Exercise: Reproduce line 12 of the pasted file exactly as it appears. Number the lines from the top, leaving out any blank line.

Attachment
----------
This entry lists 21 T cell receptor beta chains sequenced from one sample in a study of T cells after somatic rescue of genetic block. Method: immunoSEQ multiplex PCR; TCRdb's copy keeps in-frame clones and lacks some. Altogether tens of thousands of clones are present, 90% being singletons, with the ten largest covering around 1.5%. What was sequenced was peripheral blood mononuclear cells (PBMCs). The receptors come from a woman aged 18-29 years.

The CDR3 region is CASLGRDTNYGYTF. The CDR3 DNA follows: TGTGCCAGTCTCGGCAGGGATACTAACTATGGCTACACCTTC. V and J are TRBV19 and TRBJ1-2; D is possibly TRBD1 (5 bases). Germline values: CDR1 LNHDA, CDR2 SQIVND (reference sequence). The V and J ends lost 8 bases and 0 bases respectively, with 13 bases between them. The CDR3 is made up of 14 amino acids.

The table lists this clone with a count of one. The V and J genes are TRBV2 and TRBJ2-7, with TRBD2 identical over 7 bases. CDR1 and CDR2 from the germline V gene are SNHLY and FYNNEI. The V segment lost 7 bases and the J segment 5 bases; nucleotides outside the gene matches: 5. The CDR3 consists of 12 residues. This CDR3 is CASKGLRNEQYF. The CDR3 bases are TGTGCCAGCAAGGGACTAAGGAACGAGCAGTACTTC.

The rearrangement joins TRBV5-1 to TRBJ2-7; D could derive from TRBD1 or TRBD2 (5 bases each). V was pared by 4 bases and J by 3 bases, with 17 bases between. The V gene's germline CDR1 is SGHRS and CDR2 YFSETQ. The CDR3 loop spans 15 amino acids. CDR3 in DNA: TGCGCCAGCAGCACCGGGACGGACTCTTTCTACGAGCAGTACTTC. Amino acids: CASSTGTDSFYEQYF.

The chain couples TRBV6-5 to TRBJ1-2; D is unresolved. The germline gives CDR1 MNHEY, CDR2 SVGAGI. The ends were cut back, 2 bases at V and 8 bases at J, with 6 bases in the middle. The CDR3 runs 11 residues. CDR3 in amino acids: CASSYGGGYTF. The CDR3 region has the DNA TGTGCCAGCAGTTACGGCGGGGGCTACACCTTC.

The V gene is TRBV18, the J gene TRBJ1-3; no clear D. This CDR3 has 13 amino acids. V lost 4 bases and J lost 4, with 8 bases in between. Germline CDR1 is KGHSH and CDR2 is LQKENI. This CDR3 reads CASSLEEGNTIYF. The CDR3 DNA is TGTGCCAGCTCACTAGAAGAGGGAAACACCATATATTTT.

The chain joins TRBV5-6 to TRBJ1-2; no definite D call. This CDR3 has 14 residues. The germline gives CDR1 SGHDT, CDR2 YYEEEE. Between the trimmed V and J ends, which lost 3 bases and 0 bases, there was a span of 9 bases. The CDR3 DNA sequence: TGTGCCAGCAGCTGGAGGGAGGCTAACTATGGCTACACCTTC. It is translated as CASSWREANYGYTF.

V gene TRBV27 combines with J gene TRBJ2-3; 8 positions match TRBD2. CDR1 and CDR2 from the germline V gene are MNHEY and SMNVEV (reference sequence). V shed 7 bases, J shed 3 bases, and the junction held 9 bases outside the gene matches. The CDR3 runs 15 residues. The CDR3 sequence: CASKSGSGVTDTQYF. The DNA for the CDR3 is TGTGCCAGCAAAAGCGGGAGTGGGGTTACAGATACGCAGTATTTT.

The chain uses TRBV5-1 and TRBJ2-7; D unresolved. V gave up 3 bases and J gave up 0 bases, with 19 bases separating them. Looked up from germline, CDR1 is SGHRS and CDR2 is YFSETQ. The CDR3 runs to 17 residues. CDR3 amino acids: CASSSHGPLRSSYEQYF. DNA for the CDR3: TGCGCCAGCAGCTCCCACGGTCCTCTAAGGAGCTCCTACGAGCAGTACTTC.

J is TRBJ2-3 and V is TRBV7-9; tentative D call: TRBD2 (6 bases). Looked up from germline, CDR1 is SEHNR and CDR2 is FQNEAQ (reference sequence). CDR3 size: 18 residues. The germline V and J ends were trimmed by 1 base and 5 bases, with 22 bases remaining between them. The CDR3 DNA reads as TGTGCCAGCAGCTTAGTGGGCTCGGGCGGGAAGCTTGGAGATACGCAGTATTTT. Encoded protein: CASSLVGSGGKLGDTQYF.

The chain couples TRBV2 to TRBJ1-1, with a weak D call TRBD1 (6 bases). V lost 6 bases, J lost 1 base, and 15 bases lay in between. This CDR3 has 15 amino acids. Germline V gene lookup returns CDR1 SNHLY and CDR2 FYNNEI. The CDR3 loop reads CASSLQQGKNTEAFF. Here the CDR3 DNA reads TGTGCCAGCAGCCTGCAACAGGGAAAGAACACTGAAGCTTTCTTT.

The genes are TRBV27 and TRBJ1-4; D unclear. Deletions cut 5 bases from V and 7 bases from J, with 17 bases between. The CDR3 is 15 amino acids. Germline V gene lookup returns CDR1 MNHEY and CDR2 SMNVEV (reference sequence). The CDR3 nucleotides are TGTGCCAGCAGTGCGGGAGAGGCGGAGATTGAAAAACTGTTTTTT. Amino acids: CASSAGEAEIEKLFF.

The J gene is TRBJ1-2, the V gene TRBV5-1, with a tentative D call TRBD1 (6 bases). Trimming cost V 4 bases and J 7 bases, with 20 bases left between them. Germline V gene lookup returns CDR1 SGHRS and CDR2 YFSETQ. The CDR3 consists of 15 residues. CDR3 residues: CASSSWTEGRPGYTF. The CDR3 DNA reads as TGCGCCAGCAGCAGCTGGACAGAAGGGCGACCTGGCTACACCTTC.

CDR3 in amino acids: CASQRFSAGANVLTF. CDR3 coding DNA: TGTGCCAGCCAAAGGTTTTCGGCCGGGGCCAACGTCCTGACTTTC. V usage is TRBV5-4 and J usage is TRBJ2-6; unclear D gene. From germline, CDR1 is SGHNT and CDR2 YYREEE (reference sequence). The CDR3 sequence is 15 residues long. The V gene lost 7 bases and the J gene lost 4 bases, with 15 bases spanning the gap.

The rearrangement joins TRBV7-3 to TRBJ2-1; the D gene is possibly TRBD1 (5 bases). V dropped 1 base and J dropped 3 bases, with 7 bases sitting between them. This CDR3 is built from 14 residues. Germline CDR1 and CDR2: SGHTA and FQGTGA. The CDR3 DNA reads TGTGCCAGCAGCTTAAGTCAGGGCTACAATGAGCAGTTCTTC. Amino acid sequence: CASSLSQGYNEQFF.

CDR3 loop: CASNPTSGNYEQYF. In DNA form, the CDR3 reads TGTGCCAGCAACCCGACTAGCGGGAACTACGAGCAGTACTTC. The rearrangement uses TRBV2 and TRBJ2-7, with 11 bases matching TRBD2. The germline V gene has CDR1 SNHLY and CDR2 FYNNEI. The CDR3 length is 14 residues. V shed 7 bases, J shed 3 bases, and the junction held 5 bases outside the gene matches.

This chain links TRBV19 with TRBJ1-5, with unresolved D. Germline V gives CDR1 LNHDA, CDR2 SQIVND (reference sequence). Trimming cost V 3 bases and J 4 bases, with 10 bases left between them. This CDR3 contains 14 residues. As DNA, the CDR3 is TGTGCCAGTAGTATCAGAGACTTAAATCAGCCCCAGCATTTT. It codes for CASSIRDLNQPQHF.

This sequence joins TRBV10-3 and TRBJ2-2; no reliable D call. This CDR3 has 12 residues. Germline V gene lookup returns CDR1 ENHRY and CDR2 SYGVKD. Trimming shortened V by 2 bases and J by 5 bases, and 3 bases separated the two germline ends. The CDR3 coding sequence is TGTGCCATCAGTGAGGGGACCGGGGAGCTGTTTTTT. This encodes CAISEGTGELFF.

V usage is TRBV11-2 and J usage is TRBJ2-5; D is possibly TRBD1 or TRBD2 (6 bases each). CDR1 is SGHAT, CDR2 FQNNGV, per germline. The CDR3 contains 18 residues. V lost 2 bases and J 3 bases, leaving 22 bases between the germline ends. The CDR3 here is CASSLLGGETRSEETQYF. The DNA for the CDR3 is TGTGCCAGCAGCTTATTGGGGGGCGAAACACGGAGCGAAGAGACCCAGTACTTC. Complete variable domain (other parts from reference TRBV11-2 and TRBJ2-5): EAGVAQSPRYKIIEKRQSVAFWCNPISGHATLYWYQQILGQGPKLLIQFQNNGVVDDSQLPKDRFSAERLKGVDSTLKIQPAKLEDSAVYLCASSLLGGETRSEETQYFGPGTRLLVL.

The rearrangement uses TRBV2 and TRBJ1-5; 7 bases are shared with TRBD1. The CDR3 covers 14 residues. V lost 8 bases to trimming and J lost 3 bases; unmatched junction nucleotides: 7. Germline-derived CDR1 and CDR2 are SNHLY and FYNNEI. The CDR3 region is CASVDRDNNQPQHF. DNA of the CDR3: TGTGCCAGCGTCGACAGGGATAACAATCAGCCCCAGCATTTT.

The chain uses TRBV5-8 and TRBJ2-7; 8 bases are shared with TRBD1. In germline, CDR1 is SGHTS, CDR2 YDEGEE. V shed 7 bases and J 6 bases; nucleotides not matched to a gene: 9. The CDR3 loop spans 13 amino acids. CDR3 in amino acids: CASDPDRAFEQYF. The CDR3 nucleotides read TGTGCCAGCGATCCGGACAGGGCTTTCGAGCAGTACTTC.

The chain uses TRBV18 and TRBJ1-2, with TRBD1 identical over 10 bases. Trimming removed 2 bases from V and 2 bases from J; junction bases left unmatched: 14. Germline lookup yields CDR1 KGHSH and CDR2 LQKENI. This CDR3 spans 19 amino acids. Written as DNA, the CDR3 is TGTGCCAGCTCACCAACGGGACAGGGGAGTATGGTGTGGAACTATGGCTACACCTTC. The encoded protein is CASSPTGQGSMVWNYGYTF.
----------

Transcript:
The genes are TRBV27 and TRBJ1-4; D unclear. Deletions cut 5 bases from V and 7 bases from J, with 17 bases between. The CDR3 is 15 amino acids. Germline V gene lookup returns CDR1 MNHEY and CDR2 SMNVEV (reference sequence). The CDR3 nucleotides are TGTGCCAGCAGTGCGGGAGAGGCGGAGATTGAAAAACTGTTTTTT. Amino acids: CASSAGEAEIEKLFF.